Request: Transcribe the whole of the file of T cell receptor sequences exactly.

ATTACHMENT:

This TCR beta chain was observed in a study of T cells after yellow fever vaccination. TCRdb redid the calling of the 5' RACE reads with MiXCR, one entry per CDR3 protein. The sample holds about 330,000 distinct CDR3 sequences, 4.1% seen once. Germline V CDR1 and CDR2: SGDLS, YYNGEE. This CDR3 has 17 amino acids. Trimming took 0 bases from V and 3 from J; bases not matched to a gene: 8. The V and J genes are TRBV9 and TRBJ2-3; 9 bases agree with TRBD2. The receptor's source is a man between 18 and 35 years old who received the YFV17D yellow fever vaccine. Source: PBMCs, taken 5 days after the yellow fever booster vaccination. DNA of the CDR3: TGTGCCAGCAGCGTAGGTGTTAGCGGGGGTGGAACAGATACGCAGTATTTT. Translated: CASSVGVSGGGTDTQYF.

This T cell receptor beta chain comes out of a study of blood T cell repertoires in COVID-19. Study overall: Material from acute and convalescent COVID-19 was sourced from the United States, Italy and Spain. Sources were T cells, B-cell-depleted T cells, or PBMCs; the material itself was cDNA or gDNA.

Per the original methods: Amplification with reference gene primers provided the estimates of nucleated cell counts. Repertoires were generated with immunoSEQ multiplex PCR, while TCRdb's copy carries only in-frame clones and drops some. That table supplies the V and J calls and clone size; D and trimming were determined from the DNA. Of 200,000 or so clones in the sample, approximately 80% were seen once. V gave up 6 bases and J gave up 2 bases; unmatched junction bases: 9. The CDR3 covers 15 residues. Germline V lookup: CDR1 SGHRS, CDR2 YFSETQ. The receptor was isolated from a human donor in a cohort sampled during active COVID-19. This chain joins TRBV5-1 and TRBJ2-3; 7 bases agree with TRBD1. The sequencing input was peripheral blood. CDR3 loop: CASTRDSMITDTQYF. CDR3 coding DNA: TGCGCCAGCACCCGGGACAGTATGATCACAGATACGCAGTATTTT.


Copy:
This TCR beta chain was observed in a study of T cells after yellow fever vaccination. TCRdb redid the calling of the 5' RACE reads with MiXCR, one entry per CDR3 protein. The sample holds about 330,000 distinct CDR3 sequences, 4.1% seen once. Germline V CDR1 and CDR2: SGDLS, YYNGEE. This CDR3 has 17 amino acids. Trimming took 0 bases from V and 3 from J; bases not matched to a gene: 8. The V and J genes are TRBV9 and TRBJ2-3; 9 bases agree with TRBD2. The receptor's source is a man between 18 and 35 years old who received the YFV17D yellow fever vaccine. Source: PBMCs, taken 5 days after the yellow fever booster vaccination. DNA of the CDR3: TGTGCCAGCAGCGTAGGTGTTAGCGGGGGTGGAACAGATACGCAGTATTTT. Translated: CASSVGVSGGGTDTQYF.

This T cell receptor beta chain comes out of a study of blood T cell repertoires in COVID-19. Study overall: Material from acute and convalescent COVID-19 was sourced from the United States, Italy and Spain. Sources were T cells, B-cell-depleted T cells, or PBMCs; the material itself was cDNA or gDNA.

Per the original methods: Amplification with reference gene primers provided the estimates of nucleated cell counts. Repertoires were generated with immunoSEQ multiplex PCR, while TCRdb's copy carries only in-frame clones and drops some. That table supplies the V and J calls and clone size; D and trimming were determined from the DNA. Of 200,000 or so clones in the sample, approximately 80% were seen once. V gave up 6 bases and J gave up 2 bases; unmatched junction bases: 9. The CDR3 covers 15 residues. Germline V lookup: CDR1 SGHRS, CDR2 YFSETQ. The receptor was isolated from a human donor in a cohort sampled during active COVID-19. This chain joins TRBV5-1 and TRBJ2-3; 7 bases agree with TRBD1. The sequencing input was peripheral blood. CDR3 loop: CASTRDSMITDTQYF. CDR3 coding DNA: TGCGCCAGCACCCGGGACAGTATGATCACAGATACGCAGTATTTT.